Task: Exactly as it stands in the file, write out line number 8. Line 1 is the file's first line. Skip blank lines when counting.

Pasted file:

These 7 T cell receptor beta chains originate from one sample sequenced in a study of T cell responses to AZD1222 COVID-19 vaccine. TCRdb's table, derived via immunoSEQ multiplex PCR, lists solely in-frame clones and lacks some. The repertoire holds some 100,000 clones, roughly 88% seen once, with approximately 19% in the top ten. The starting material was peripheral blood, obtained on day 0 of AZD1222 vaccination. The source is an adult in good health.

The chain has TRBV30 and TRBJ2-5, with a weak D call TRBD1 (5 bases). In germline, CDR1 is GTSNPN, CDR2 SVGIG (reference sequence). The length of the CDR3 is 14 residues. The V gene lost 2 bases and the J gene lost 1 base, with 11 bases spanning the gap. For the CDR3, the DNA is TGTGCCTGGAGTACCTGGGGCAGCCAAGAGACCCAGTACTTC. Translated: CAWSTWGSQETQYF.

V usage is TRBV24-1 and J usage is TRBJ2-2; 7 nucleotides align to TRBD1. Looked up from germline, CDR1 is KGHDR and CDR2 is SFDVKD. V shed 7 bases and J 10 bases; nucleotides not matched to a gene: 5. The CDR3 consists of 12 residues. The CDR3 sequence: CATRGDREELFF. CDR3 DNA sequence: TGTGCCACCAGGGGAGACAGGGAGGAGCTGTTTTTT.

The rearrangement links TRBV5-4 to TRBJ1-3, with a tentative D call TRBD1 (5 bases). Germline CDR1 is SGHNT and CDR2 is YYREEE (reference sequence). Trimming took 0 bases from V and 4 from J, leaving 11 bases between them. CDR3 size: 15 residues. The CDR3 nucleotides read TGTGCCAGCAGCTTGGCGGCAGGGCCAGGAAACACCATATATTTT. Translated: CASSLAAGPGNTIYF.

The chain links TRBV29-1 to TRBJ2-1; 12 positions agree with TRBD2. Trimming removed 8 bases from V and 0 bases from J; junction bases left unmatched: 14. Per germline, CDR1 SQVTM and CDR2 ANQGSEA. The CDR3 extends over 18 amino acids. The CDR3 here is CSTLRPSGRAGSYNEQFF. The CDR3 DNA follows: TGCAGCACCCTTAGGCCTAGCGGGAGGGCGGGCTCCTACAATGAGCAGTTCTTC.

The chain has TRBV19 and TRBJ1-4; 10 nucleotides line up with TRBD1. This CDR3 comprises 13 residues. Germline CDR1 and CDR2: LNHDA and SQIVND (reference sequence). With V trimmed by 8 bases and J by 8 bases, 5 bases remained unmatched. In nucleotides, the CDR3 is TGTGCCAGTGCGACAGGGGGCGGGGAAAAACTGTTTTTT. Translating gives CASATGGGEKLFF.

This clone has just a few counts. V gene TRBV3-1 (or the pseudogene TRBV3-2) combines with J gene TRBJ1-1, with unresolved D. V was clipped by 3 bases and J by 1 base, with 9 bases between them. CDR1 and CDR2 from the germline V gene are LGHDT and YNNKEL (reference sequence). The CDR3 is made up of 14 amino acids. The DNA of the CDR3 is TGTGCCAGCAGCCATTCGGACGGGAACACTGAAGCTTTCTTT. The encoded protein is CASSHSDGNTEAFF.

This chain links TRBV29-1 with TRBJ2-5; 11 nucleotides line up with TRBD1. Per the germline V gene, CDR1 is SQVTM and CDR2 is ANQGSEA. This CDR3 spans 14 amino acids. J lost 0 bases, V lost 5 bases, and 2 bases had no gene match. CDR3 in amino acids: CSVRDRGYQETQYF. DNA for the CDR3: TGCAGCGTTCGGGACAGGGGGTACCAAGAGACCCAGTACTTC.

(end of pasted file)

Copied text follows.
This chain links TRBV29-1 with TRBJ2-5; 11 nucleotides line up with TRBD1. Per the germline V gene, CDR1 is SQVTM and CDR2 is ANQGSEA. This CDR3 spans 14 amino acids. J lost 0 bases, V lost 5 bases, and 2 bases had no gene match. CDR3 in amino acids: CSVRDRGYQETQYF. DNA for the CDR3: TGCAGCGTTCGGGACAGGGGGTACCAAGAGACCCAGTACTTC.